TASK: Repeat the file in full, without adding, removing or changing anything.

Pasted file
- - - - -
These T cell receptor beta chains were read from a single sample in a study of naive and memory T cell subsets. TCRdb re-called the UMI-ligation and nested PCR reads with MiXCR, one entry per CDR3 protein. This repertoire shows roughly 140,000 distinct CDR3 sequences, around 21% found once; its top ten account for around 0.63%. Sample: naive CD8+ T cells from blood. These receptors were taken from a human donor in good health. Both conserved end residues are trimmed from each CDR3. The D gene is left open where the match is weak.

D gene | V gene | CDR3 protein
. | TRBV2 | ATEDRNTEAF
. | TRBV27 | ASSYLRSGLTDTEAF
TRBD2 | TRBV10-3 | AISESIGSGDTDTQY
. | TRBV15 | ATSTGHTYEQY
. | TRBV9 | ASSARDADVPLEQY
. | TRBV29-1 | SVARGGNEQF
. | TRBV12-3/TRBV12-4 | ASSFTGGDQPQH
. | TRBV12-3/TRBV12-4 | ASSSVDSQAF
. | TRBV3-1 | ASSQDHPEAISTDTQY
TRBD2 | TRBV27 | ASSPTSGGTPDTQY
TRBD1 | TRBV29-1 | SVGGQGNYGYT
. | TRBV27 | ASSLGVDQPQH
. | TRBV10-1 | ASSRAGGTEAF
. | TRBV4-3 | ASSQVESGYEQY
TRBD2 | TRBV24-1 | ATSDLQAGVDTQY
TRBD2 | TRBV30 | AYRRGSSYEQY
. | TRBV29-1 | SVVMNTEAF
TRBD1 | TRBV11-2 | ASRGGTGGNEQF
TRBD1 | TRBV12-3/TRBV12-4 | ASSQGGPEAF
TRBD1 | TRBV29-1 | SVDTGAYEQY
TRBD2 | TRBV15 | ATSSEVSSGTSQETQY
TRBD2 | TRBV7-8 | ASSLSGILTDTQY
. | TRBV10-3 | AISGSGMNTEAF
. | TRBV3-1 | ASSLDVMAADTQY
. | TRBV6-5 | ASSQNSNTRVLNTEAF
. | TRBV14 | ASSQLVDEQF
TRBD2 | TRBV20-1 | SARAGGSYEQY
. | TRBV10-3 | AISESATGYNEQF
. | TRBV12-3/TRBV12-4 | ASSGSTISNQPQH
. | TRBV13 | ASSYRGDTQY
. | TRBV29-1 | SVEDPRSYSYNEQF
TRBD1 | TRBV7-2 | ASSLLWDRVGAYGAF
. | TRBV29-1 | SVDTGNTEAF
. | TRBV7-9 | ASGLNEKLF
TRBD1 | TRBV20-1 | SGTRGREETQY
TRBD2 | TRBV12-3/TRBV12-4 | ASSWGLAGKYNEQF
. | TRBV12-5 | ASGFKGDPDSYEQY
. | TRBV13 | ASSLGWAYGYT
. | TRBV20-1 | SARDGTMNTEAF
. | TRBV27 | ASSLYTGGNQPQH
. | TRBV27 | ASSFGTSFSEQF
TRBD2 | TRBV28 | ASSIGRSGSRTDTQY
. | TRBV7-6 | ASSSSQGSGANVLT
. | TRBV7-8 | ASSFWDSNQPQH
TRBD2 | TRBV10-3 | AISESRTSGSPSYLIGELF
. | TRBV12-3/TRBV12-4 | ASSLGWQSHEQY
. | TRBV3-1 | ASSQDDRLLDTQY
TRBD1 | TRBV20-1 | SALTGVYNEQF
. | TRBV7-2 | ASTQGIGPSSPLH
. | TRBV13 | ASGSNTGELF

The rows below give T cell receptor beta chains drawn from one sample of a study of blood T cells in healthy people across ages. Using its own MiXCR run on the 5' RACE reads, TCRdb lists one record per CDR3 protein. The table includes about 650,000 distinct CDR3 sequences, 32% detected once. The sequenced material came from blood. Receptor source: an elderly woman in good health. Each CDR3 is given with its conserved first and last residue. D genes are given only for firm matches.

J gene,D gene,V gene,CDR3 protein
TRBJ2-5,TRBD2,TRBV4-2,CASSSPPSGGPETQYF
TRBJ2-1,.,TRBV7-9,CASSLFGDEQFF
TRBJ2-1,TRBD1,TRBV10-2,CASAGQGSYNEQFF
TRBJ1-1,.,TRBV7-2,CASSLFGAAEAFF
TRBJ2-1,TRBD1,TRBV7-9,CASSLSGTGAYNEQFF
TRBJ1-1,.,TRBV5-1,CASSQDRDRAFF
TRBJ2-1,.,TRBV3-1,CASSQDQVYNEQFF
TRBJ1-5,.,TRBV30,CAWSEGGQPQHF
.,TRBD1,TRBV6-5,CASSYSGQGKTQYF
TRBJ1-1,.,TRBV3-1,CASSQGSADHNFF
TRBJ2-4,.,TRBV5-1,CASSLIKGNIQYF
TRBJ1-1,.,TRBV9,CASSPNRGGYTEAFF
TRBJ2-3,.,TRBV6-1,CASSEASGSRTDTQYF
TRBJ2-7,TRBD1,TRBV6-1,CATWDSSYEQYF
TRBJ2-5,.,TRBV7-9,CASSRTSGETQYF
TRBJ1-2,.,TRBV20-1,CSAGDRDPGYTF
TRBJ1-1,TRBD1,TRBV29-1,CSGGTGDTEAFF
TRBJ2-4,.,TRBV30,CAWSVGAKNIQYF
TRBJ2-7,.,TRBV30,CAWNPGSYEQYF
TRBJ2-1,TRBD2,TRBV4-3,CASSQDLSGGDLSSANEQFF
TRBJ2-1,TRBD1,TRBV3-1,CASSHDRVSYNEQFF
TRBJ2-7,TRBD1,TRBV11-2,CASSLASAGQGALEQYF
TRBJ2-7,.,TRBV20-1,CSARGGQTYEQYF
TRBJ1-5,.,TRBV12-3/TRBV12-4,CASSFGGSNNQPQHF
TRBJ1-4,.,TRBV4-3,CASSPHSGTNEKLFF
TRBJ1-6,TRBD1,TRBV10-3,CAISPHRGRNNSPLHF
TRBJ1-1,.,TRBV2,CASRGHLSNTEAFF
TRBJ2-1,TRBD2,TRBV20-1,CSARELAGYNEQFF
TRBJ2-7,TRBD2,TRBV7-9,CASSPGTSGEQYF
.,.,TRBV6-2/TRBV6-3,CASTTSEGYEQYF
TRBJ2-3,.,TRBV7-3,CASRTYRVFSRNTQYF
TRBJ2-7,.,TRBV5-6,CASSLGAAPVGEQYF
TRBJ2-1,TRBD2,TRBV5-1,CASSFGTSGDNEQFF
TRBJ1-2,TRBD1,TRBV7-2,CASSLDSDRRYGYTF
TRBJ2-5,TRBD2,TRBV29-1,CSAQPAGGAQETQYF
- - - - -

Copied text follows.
These T cell receptor beta chains were read from a single sample in a study of naive and memory T cell subsets. TCRdb re-called the UMI-ligation and nested PCR reads with MiXCR, one entry per CDR3 protein. This repertoire shows roughly 140,000 distinct CDR3 sequences, around 21% found once; its top ten account for around 0.63%. Sample: naive CD8+ T cells from blood. These receptors were taken from a human donor in good health. Both conserved end residues are trimmed from each CDR3. The D gene is left open where the match is weak.

D gene | V gene | CDR3 protein
. | TRBV2 | ATEDRNTEAF
. | TRBV27 | ASSYLRSGLTDTEAF
TRBD2 | TRBV10-3 | AISESIGSGDTDTQY
. | TRBV15 | ATSTGHTYEQY
. | TRBV9 | ASSARDADVPLEQY
. | TRBV29-1 | SVARGGNEQF
. | TRBV12-3/TRBV12-4 | ASSFTGGDQPQH
. | TRBV12-3/TRBV12-4 | ASSSVDSQAF
. | TRBV3-1 | ASSQDHPEAISTDTQY
TRBD2 | TRBV27 | ASSPTSGGTPDTQY
TRBD1 | TRBV29-1 | SVGGQGNYGYT
. | TRBV27 | ASSLGVDQPQH
. | TRBV10-1 | ASSRAGGTEAF
. | TRBV4-3 | ASSQVESGYEQY
TRBD2 | TRBV24-1 | ATSDLQAGVDTQY
TRBD2 | TRBV30 | AYRRGSSYEQY
. | TRBV29-1 | SVVMNTEAF
TRBD1 | TRBV11-2 | ASRGGTGGNEQF
TRBD1 | TRBV12-3/TRBV12-4 | ASSQGGPEAF
TRBD1 | TRBV29-1 | SVDTGAYEQY
TRBD2 | TRBV15 | ATSSEVSSGTSQETQY
TRBD2 | TRBV7-8 | ASSLSGILTDTQY
. | TRBV10-3 | AISGSGMNTEAF
. | TRBV3-1 | ASSLDVMAADTQY
. | TRBV6-5 | ASSQNSNTRVLNTEAF
. | TRBV14 | ASSQLVDEQF
TRBD2 | TRBV20-1 | SARAGGSYEQY
. | TRBV10-3 | AISESATGYNEQF
. | TRBV12-3/TRBV12-4 | ASSGSTISNQPQH
. | TRBV13 | ASSYRGDTQY
. | TRBV29-1 | SVEDPRSYSYNEQF
TRBD1 | TRBV7-2 | ASSLLWDRVGAYGAF
. | TRBV29-1 | SVDTGNTEAF
. | TRBV7-9 | ASGLNEKLF
TRBD1 | TRBV20-1 | SGTRGREETQY
TRBD2 | TRBV12-3/TRBV12-4 | ASSWGLAGKYNEQF
. | TRBV12-5 | ASGFKGDPDSYEQY
. | TRBV13 | ASSLGWAYGYT
. | TRBV20-1 | SARDGTMNTEAF
. | TRBV27 | ASSLYTGGNQPQH
. | TRBV27 | ASSFGTSFSEQF
TRBD2 | TRBV28 | ASSIGRSGSRTDTQY
. | TRBV7-6 | ASSSSQGSGANVLT
. | TRBV7-8 | ASSFWDSNQPQH
TRBD2 | TRBV10-3 | AISESRTSGSPSYLIGELF
. | TRBV12-3/TRBV12-4 | ASSLGWQSHEQY
. | TRBV3-1 | ASSQDDRLLDTQY
TRBD1 | TRBV20-1 | SALTGVYNEQF
. | TRBV7-2 | ASTQGIGPSSPLH
. | TRBV13 | ASGSNTGELF

The rows below give T cell receptor beta chains drawn from one sample of a study of blood T cells in healthy people across ages. Using its own MiXCR run on the 5' RACE reads, TCRdb lists one record per CDR3 protein. The table includes about 650,000 distinct CDR3 sequences, 32% detected once. The sequenced material came from blood. Receptor source: an elderly woman in good health. Each CDR3 is given with its conserved first and last residue. D genes are given only for firm matches.

J gene,D gene,V gene,CDR3 protein
TRBJ2-5,TRBD2,TRBV4-2,CASSSPPSGGPETQYF
TRBJ2-1,.,TRBV7-9,CASSLFGDEQFF
TRBJ2-1,TRBD1,TRBV10-2,CASAGQGSYNEQFF
TRBJ1-1,.,TRBV7-2,CASSLFGAAEAFF
TRBJ2-1,TRBD1,TRBV7-9,CASSLSGTGAYNEQFF
TRBJ1-1,.,TRBV5-1,CASSQDRDRAFF
TRBJ2-1,.,TRBV3-1,CASSQDQVYNEQFF
TRBJ1-5,.,TRBV30,CAWSEGGQPQHF
.,TRBD1,TRBV6-5,CASSYSGQGKTQYF
TRBJ1-1,.,TRBV3-1,CASSQGSADHNFF
TRBJ2-4,.,TRBV5-1,CASSLIKGNIQYF
TRBJ1-1,.,TRBV9,CASSPNRGGYTEAFF
TRBJ2-3,.,TRBV6-1,CASSEASGSRTDTQYF
TRBJ2-7,TRBD1,TRBV6-1,CATWDSSYEQYF
TRBJ2-5,.,TRBV7-9,CASSRTSGETQYF
TRBJ1-2,.,TRBV20-1,CSAGDRDPGYTF
TRBJ1-1,TRBD1,TRBV29-1,CSGGTGDTEAFF
TRBJ2-4,.,TRBV30,CAWSVGAKNIQYF
TRBJ2-7,.,TRBV30,CAWNPGSYEQYF
TRBJ2-1,TRBD2,TRBV4-3,CASSQDLSGGDLSSANEQFF
TRBJ2-1,TRBD1,TRBV3-1,CASSHDRVSYNEQFF
TRBJ2-7,TRBD1,TRBV11-2,CASSLASAGQGALEQYF
TRBJ2-7,.,TRBV20-1,CSARGGQTYEQYF
TRBJ1-5,.,TRBV12-3/TRBV12-4,CASSFGGSNNQPQHF
TRBJ1-4,.,TRBV4-3,CASSPHSGTNEKLFF
TRBJ1-6,TRBD1,TRBV10-3,CAISPHRGRNNSPLHF
TRBJ1-1,.,TRBV2,CASRGHLSNTEAFF
TRBJ2-1,TRBD2,TRBV20-1,CSARELAGYNEQFF
TRBJ2-7,TRBD2,TRBV7-9,CASSPGTSGEQYF
.,.,TRBV6-2/TRBV6-3,CASTTSEGYEQYF
TRBJ2-3,.,TRBV7-3,CASRTYRVFSRNTQYF
TRBJ2-7,.,TRBV5-6,CASSLGAAPVGEQYF
TRBJ2-1,TRBD2,TRBV5-1,CASSFGTSGDNEQFF
TRBJ1-2,TRBD1,TRBV7-2,CASSLDSDRRYGYTF
TRBJ2-5,TRBD2,TRBV29-1,CSAQPAGGAQETQYF